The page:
Access to Patient Records

Practice Leads

  • Admin: Chris Rushton

Date Reviewed

6th July 2016

Date of Next Review

September 2017

All manual and computerised health records about living people are accessible under the Data Protection Act 1998.

Who can apply for access to medical records:

  1. Competent patients may apply for access to their own records, or may authorise a third party, such as their lawyer, to do so on their behalf.
  2. Parents may have access to their child's records if this is in the child's best interests and not contrary to a competent child's wishes.
  3. People appointed by a court to manage the affairs of mentally incapacitated adults may have access to information necessary to fulfil their function

When should medical information not be disclosed?

  • When it is likely to cause serious physical or mental harm to the patient or another person.
  • When it relates to a third party who has not given consent for disclosure (where that third party is not a health professional who has cared for the patient)

Doctors are not entitled to withhold information if patients exercise their right of access and none of the above exemptions apply. They can, however, delete any inappropriate comments and may find it helpful to discuss any potentially distressing entries with patients in advance of access.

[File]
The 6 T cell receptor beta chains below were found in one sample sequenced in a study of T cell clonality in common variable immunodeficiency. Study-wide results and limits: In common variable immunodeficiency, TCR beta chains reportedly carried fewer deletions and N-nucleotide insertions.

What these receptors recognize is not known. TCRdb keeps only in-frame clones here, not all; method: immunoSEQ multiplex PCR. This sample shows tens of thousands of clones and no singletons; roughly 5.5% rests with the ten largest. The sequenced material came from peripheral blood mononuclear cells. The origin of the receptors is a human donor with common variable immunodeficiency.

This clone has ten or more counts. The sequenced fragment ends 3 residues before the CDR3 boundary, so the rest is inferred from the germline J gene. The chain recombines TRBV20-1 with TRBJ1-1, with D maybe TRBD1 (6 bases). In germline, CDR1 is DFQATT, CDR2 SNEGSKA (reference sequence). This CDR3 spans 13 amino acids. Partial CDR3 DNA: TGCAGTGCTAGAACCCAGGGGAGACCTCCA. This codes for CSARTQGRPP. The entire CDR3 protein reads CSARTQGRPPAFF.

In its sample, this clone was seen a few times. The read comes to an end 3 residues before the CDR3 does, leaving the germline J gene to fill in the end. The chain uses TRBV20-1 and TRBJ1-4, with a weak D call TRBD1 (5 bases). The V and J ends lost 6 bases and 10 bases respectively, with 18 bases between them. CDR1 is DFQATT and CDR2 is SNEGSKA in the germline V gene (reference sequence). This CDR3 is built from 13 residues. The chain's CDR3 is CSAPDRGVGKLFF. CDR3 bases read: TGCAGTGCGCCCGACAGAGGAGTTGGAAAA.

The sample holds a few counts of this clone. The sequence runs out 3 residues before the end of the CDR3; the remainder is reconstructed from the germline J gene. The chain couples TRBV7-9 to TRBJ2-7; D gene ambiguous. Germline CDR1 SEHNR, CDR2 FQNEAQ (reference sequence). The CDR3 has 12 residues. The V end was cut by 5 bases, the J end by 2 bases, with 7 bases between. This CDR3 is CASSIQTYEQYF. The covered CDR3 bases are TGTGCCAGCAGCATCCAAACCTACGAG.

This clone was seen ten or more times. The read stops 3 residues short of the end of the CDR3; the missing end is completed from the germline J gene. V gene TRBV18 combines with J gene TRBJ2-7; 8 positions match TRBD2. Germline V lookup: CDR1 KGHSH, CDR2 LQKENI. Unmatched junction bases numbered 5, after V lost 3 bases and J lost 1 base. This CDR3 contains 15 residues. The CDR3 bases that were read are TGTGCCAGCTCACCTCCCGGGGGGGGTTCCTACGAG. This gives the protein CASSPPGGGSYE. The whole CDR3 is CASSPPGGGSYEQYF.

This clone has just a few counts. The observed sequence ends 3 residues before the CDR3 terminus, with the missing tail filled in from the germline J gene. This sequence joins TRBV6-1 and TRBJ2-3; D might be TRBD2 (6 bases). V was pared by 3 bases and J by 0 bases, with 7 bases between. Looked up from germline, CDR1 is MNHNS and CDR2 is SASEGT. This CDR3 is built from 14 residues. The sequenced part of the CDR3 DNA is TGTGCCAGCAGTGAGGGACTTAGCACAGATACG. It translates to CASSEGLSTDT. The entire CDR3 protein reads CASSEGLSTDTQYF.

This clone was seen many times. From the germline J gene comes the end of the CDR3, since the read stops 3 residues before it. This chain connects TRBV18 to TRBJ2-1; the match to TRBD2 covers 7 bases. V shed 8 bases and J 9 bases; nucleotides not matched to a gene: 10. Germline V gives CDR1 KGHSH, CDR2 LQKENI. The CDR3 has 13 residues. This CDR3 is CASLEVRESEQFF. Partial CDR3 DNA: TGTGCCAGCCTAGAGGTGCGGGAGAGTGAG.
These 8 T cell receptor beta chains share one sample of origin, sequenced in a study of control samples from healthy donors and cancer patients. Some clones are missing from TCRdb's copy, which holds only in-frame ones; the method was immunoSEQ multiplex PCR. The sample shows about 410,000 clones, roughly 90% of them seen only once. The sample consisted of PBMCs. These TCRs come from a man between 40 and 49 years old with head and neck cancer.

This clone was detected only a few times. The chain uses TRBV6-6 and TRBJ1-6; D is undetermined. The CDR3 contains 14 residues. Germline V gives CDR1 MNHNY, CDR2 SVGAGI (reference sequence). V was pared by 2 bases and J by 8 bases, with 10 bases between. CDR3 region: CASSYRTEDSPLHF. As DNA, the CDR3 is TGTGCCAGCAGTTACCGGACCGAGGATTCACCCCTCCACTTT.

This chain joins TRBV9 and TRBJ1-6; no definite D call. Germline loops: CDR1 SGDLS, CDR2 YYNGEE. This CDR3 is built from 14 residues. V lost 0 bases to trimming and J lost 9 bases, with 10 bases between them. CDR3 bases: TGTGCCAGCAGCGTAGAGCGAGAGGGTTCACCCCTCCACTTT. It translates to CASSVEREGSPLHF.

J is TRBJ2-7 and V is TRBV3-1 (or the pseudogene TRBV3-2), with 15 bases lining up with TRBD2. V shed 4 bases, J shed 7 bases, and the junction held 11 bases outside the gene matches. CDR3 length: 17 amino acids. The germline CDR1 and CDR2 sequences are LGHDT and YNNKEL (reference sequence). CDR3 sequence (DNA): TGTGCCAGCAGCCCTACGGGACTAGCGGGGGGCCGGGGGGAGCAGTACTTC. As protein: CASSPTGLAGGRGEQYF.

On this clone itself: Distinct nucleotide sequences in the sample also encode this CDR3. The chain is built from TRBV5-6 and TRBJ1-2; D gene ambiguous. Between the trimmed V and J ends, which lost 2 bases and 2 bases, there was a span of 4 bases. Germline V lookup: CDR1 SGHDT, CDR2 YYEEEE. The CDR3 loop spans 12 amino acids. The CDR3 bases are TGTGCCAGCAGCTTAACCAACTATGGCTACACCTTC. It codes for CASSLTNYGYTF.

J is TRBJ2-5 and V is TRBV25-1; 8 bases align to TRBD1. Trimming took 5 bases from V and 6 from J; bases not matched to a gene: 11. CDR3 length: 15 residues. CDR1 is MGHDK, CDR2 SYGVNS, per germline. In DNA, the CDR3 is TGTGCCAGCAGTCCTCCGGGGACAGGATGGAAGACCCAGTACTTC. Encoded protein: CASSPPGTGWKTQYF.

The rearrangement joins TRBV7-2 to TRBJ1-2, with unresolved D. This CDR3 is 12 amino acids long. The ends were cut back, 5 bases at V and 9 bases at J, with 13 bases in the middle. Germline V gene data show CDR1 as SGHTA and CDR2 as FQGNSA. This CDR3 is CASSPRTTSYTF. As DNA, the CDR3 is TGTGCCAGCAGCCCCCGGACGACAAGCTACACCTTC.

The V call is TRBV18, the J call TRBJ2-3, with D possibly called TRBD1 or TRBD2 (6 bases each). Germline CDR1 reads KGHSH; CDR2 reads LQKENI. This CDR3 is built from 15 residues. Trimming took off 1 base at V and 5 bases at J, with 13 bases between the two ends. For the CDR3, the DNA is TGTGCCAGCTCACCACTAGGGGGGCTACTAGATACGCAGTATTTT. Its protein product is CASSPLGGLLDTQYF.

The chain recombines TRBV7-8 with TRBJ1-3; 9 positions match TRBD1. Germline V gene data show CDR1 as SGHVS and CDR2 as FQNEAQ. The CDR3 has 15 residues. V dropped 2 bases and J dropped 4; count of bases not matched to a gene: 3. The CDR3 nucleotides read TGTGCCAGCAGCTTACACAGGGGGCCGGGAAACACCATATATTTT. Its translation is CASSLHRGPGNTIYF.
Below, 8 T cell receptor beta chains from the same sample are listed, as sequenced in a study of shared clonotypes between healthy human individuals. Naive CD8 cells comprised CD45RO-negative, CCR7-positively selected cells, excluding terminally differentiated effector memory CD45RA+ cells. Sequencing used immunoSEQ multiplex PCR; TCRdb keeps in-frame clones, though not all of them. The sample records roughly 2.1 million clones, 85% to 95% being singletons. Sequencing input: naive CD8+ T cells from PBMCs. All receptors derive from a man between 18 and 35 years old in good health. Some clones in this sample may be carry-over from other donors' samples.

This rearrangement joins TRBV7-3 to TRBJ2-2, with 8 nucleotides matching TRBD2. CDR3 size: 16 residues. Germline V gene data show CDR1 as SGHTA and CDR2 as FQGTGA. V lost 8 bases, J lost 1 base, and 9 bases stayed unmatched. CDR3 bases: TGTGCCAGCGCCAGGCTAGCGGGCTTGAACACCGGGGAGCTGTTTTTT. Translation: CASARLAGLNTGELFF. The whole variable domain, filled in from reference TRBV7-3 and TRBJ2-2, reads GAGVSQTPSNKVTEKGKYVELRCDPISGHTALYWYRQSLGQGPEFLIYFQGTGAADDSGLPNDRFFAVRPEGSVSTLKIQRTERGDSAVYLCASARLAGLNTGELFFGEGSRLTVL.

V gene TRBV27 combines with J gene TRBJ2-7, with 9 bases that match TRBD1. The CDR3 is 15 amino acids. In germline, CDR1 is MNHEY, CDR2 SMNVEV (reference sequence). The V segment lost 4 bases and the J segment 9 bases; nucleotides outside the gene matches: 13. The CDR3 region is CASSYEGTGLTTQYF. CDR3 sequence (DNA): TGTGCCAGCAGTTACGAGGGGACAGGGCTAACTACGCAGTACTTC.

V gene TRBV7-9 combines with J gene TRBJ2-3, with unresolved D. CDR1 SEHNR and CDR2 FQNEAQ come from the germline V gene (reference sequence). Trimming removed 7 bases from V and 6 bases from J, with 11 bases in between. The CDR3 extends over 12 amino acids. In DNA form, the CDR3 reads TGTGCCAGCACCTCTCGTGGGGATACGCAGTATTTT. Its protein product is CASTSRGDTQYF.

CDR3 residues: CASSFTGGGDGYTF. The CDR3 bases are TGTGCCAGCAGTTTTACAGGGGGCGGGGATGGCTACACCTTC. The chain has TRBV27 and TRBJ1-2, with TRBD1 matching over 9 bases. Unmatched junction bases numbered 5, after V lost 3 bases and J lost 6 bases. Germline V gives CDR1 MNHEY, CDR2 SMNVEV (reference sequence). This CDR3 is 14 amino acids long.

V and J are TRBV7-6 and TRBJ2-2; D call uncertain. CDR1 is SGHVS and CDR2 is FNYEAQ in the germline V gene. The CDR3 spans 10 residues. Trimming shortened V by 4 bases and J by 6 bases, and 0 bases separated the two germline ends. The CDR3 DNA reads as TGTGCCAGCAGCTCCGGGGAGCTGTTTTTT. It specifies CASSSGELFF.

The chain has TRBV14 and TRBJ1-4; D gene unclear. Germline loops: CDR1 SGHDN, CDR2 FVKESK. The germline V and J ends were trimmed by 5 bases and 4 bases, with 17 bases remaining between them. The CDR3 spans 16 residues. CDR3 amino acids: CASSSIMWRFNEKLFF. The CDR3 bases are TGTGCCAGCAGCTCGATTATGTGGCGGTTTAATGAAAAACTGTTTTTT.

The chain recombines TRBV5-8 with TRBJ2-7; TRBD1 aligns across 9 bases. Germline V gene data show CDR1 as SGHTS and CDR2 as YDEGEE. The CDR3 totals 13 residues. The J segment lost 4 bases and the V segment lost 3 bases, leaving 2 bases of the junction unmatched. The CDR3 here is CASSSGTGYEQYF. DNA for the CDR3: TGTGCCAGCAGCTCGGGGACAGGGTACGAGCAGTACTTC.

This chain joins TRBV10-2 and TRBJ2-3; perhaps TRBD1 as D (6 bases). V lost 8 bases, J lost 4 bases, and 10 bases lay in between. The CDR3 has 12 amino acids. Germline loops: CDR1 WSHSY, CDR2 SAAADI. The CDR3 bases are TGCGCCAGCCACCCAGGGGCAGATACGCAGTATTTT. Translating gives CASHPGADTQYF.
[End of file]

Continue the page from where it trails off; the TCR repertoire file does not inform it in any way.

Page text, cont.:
What are the timescales for access?

  • Access will be given promptly and no later than 40 days from receipt of the fee and written request.
  • If access has been given, there is no obligation to give access again until a reasonable time interval has elapsed (what is reasonable is not strictly defined, but is arguable depending on the nature of the data, the purposes for which it is processed and the frequency with which it has been altered).
  • Doctors are not required under the Act to approach a third party for consent to disclosure, although may wish to in some circumstances. If consent is sought, doctors should, in the  meantime, release the remainder of the records
  • If the doctors are happy for the information to be viewed, it is not essential for a clinician to be present when the patient views the records. It may however be helpful for the person who assists patients with viewing their records to have a clinical background so that technical issues can be explained.

Other important points

  • Confidentiality of third parties must be maintained - any entries in notes must be prepared beforehand. This might be done by omitting names and identifying particulars from the records before disclosure, and care should be taken to ensure that the information is genuinely anonymous.
  • Patients are entitled to a copy of their records, for example a photocopy of paper records or print out of computerised records.
  • It is not necessary for patients to make a formal application for access to see their records - nothing in the law prevents doctors from informally showing patients their records or, bearing in mind duties of confidentiality, discussing relevant health issues with carers.
  • Fees will be charged as detailed in the practice fee’s protocol.